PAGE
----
where -
    * /dev/sda3 is the partition you want to create image of (it should not be mounted)

    * /media/<backup path>/image2 is the path and name of the 'image file' that you will be creating from the partition. All the mounted partitions (internal or an external hdd) are mounted in /media/ in Ubuntu, hence the /media/ part.

    * logfile is what it says - the file that will keep log of the progress. Back it up before repeating operations, just in case..
    Varun
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    Re: Files with I/O Errors preventing access to full folders?

    Quote Originally Posted by varunendra View Post
    I totally agree.

    One thing I was wondering about (not that it makes it any less important), aren't you miscalculating the size? 320 GB declared by vendors is actually 298GB in binary (GiB) that computer sees. Since the image size is about 278 GiB as per OP (or 283 GiB as reported by PhotoRec in the screenshot in post #13), the difference is about 20 GiB, not 40.
    Yes that would be correct, I never converted the claimed size to actual size. 20GB is still a lot and way more than 600 bad sectors.

  7. #27
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    Re: Files with I/O Errors preventing access to full folders?

    Quote Originally Posted by varunendra View Post
    @ SineSpe,
    To elaborate what mips said regarding point #2, your command be something like -
    Code:
    sudo ddrescue  /dev/sda3 /media/<backup path>/image2 logfile
    where -
    * /dev/sda3 is the partition you want to create image of (it should not be mounted)

    * /media/<backup path>/image2 is the path and name of the 'image file' that you will be creating from the partition. All the mounted partitions (internal or an external hdd) are mounted in /media/ in Ubuntu, hence the /media/ part.

    * logfile is what it says - the file that will keep log of the progress. Back it up before repeating operations, just in case..
    Okay, so the backup path would just be the path to my external hard drive, correct? If i specify /media/<backup path>/image2 rather than /media/<backup path>, is it safe to say that the data on my external won't be overwritten? And how can i tell if my internal hard drive is unmounted?

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    Re: Files with I/O Errors preventing access to full folders?

    Quote Originally Posted by SineSpe View Post
    Okay, so the backup path would just be the path to my external hard drive, correct? If i specify /media/<backup path>/image2 rather than /media/<backup path>, is it safe to say that the data on my external won't be overwritten?
    Yes, the backup image will be a file (image2) on the backup partition. For example, if the external drive is "/dev/sdb1" and is mounted as "/media/FreeAgentGo/", then the backup path can be - "/media/FreeAgentGo/image2". Or, if you want it in some folder named "BackupImage" (already existing, or you must create it beforehand) on the backup partition, then "/media/FreeAgentGo/BackupImage/Image2".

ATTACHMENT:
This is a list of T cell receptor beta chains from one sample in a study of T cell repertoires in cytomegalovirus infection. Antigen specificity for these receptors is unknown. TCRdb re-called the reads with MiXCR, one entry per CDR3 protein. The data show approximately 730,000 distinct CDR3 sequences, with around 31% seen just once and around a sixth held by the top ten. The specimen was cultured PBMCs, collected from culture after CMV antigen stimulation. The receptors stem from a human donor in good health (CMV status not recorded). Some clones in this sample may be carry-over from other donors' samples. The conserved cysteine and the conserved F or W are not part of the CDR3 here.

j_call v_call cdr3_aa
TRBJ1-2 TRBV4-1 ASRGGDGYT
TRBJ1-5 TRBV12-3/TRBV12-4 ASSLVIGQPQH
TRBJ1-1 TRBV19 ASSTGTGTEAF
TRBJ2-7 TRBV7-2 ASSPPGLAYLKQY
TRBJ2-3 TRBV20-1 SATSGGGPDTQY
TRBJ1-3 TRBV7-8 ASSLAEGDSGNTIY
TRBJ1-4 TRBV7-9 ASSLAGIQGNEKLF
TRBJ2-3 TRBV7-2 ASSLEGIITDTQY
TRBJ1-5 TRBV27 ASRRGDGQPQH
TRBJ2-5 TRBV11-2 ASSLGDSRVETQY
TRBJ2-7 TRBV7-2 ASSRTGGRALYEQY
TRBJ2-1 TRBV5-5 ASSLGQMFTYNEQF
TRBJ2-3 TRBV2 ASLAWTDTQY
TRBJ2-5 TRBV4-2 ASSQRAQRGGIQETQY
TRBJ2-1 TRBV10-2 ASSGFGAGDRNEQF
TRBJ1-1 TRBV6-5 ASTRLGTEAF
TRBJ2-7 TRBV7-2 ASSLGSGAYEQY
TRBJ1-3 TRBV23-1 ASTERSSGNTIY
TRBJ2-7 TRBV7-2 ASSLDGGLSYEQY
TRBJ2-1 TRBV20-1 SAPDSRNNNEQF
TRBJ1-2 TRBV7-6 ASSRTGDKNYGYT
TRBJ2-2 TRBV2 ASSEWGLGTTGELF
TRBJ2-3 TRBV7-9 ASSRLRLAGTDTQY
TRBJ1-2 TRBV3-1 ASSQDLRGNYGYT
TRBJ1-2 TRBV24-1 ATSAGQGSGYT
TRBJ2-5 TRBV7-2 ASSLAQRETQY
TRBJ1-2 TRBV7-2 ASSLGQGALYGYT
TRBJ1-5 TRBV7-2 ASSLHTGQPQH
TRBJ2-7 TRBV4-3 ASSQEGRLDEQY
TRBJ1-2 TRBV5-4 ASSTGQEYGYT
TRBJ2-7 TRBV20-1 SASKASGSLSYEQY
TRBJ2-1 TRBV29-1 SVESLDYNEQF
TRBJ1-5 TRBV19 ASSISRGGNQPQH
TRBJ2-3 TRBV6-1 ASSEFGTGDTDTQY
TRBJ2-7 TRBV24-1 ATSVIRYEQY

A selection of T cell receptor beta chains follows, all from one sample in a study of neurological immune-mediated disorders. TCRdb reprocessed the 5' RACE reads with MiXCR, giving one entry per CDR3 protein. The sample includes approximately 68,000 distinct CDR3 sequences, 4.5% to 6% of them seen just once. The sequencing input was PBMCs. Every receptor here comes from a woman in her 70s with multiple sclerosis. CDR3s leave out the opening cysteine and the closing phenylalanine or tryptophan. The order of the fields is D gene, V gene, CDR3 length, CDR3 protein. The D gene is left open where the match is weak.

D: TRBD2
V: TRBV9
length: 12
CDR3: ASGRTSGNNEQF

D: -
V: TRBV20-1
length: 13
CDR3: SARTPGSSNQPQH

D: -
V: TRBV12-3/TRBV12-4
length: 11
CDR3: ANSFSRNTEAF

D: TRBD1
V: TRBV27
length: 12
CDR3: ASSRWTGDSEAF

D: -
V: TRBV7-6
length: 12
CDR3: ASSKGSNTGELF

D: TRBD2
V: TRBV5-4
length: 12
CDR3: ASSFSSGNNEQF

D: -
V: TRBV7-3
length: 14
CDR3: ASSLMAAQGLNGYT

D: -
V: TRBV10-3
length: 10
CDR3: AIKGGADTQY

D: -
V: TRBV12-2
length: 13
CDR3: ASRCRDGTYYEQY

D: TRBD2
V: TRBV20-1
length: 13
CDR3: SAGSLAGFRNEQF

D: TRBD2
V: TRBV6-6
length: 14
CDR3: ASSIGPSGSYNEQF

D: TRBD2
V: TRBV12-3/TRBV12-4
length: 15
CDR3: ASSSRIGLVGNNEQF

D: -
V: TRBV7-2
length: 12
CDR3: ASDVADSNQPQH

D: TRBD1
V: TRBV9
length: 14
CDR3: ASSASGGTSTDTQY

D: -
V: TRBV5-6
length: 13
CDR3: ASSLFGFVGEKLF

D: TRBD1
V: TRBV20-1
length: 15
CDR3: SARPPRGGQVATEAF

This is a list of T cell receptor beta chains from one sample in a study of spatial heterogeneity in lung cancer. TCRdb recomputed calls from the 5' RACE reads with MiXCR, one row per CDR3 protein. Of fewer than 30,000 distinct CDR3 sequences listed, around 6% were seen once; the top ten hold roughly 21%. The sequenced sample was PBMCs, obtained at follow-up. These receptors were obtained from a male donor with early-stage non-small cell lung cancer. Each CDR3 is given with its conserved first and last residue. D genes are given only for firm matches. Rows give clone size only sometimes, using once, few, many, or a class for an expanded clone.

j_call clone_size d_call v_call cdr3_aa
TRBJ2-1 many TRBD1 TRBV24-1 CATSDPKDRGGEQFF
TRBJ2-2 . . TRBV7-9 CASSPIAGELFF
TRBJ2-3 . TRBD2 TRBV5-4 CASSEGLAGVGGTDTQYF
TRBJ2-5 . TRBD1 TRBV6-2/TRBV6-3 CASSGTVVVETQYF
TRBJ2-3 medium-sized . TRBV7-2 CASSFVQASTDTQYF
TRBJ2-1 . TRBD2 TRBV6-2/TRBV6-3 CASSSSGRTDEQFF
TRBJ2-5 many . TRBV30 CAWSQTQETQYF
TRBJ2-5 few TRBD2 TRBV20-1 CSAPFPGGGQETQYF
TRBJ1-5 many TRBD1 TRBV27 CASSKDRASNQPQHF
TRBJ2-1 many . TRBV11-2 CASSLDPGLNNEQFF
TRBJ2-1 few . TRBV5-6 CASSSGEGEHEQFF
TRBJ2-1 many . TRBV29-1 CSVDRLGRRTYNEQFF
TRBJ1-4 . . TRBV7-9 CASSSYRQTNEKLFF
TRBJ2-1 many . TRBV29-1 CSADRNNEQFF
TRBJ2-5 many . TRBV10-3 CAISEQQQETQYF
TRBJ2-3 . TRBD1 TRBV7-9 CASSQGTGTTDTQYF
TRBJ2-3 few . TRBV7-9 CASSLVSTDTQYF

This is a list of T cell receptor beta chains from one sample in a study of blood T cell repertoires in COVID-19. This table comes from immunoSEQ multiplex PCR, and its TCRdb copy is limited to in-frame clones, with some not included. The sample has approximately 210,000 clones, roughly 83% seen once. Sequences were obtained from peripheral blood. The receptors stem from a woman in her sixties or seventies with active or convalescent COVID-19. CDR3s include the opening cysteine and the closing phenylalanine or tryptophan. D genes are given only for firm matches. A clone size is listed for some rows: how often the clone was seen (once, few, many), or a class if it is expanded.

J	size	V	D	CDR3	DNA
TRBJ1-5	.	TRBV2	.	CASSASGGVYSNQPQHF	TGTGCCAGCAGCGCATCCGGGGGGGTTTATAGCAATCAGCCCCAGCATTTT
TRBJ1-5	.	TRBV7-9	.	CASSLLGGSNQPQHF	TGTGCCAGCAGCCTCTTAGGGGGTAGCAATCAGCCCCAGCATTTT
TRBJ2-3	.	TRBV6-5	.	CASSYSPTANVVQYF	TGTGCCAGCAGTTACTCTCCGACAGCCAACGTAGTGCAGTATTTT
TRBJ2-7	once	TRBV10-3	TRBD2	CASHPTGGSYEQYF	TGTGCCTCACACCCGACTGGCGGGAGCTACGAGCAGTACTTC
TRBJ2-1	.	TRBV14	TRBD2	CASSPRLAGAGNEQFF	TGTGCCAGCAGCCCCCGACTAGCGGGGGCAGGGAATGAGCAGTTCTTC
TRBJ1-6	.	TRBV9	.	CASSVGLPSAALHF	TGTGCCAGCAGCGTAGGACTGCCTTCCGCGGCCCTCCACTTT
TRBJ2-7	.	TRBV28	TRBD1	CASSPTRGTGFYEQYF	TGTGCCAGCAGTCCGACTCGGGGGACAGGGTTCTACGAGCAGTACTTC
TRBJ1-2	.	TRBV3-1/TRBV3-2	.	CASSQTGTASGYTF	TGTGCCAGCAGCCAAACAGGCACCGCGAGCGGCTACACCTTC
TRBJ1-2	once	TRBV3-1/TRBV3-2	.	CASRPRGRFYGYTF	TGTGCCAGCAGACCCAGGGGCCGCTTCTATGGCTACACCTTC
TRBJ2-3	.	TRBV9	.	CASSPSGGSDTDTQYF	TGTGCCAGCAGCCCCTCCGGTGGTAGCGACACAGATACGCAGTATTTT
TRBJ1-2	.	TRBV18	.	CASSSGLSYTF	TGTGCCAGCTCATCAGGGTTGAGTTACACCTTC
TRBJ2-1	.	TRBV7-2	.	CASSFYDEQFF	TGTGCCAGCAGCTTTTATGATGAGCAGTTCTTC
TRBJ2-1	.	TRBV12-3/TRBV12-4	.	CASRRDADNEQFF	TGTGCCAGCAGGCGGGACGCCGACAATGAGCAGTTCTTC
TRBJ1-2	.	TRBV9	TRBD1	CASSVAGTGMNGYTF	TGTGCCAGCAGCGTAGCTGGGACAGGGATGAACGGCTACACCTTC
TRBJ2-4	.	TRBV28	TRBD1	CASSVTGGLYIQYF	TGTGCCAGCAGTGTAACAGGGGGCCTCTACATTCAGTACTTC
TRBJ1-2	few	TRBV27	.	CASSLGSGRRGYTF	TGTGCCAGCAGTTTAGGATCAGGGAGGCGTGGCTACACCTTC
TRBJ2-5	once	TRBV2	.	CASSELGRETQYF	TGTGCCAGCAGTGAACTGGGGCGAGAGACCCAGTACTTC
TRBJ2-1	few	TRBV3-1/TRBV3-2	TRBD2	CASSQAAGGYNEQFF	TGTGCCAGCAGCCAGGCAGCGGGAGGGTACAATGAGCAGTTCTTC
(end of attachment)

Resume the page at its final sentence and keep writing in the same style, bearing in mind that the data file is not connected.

And how can i tell if my internal hard drive is unmounted?
    Run the "mount" command.
    It will show all the mounted filesystems. Make sure your source partition is not one of them. If it is, un-mount it from within nautilus (or whatever file manager you have), or with the command -
    Code:
    sudo umount /dev/sda3
    ..assuming that /dev/sda3 is the source partition which you have to create image of.

    Being based on the "dd" command itself, I think ddrescue can be equally dangerous if used incorrectly. So feel free to ask here before executing it if you have any confusions.
    Varun
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    Re: Files with I/O Errors preventing access to full folders?

    Quote Originally Posted by varunendra View Post
    Yes, the backup image will be a file (image2) on the backup partition. For example, if the external drive is "/dev/sdb1" and is mounted as "/media/FreeAgentGo/", then the backup path can be - "/media/FreeAgentGo/image2". Or, if you want it in some folder named "BackupImage" (already existing, or you must create it beforehand) on the backup partition, then "/media/FreeAgentGo/BackupImage/Image2".


    Run the "mount" command.
    It will show all the mounted filesystems. Make sure your source partition is not one of them. If it is, un-mount it from within nautilus (or whatever file manager you have), or with the command -
    Code:
    sudo umount /dev/sda3
    ..assuming that /dev/sda3 is the source partition which you have to create image of.

    Being based on the "dd" command itself, I think ddrescue can be equally dangerous if used incorrectly. So feel free to ask here before executing it if you have any confusions.
    So i suppose my full process will be to run mount; if dev/sda3 is listed, i'll run sudo umount /dev/sda3
    I'll then install GNU ddrescue with sudo apt-get install gddrescue
    I'll then run the program with sudo ddrescue /dev/sda3 /media/<backup path>/image2 logfile

    I'll just have to determine the path of my external. What are the things ddrescue have done if used improperly?
    Last edited by SineSpe; June 21st, 2013 at 01:45 AM.

  10. #30
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    Re: Files with I/O Errors preventing access to full folders?

    Quote Originally Posted by SineSpe View Post
    So i suppose my full process will be to run mount; if dev/sda3 is listed, i'll run sudo umount /dev/sda3
    I'll then install GNU ddrescue with sudo apt-get install gddrescue
    I'll then run the program with sudo ddrescue /dev/sda3 /media/<backup path>/image2 logfile

    Looks perfect to me.

    What are the things ddrescue have done if used improperly?
    If you reverse the source and destination, and if the source (after reversing) is an existing image file or partition, the destination (your problem partition) will get overwritten without warning.

    If the source is okay, but the destination is an existing file, it will get overwritten (not in the second or subsequent runs when the logfile has been created).

    These are the only risks I can think of in the above mentioned process. But I have never used ddrescue myself so am just guessing.
    Varun